NEW YORK (TheStreet) -- Alarming news from New Oriental Education (EDU) is driving American for-profit stocks Bridgepoint Education (BPI), Apollo Group (APOL), Corinthian Colleges (COCO) and Devry (DV) lower.
If you're a current New Oriental Education investor, Tuesday's earnings must have you scratching your head.
New Oriental Education reported impressive beats on the top and bottom lines. Unfortunately, shares gapped lower and not higher. New Oriental Education is a Chinese company, but investors are liquidating the entire space. (See my recent article Will Bridgepoint Be Held Back a Year?)BPI data by YCharts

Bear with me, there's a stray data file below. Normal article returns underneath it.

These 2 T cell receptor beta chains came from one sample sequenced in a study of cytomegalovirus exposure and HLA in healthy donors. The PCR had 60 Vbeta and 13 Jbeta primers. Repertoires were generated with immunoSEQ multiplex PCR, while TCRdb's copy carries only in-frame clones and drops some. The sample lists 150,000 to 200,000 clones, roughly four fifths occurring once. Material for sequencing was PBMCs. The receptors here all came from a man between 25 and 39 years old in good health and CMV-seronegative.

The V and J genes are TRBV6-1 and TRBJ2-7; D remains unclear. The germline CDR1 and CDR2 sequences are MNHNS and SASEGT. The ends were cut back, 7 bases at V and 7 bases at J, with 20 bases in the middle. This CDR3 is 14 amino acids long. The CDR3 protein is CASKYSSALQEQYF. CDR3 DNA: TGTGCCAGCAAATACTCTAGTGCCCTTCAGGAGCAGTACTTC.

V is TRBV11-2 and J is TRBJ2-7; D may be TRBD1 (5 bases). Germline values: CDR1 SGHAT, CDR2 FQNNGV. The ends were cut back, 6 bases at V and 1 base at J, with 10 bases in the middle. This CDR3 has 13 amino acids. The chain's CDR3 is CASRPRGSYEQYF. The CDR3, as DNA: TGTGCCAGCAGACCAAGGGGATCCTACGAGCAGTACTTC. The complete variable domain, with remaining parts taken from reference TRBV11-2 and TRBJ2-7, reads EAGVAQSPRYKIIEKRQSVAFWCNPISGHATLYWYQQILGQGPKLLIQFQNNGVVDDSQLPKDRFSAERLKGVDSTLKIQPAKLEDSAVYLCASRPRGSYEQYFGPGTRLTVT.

New Oriental Education has lost about 30% of its market cap from Monday's close. New Oriental Education disclosed on its website they are the target of an active SEC investigation. According to the website: "On July 13, 2012, the Company was informed that the U.S. Securities and Exchange Commission (the "SEC") had issued a formal order of investigation captioned 'In the Matter of New Oriental Education & Technology Group Inc.' The Company believes that the investigation concerns whether there is a sufficient basis for the consolidation of Beijing New Oriental Education & Technology (Group) Co., Ltd., a variable interest entity of the Company, and its wholly-owned subsidiaries, into the Company's consolidated financial statements. The Company intends to fully cooperate with the SEC in its investigation." Only two sentences in an earnings report that is otherwise glowing with positive results. No one wants to read "SEC investigation" about their stock, especially one based in China. New Oriental Education may not know the full details of the investigation, but there is one thing we do know. The SEC is suing auditors for not providing audit documents. TheStreet's Timothy Collins recently called EDU a short candidate. If you read Collins' article you would have known about EDU before the fall. (You need a Real Money Pro account to read, but Collins' analysis makes it worthwhile.) New Oriental Education used Shanghai Deloitte as the auditor for the 2011 annual report. Shanghai Deloitte was sued by the SEC about two months ago for failing to submit requested documents to the SEC. Deloitte argues it is caught between two separate and conflicting sets of laws. Deloitte, in its defense, has claimed it is not legally allowed to hand over certain documents because of state secrets laws in China. The bottom line is, investing in Chinese stocks adds another layer of risk for investors. The risk is further compounded by the current inability of the SEC to impose sanctions against Chinese nationals for securities fraud. U.S.-listed and -traded Chinese stocks are a perfect storm for securities fraud. There is nearly zero risk for a potential perpetrator and a life time of riches for a successful fraud. I have written about the risks facing investors for about a year now. With so many opportunities available in the North America and Europe, there is no reason to play Russian roulette with your portfolio. In Russian roulette, players use a six-shooter, effectively giving odds of failure at 1 in 6. Based on my experience, the odds of failure with a Chinese company listed in the U.S. the odds of failure are about 1 in 8.
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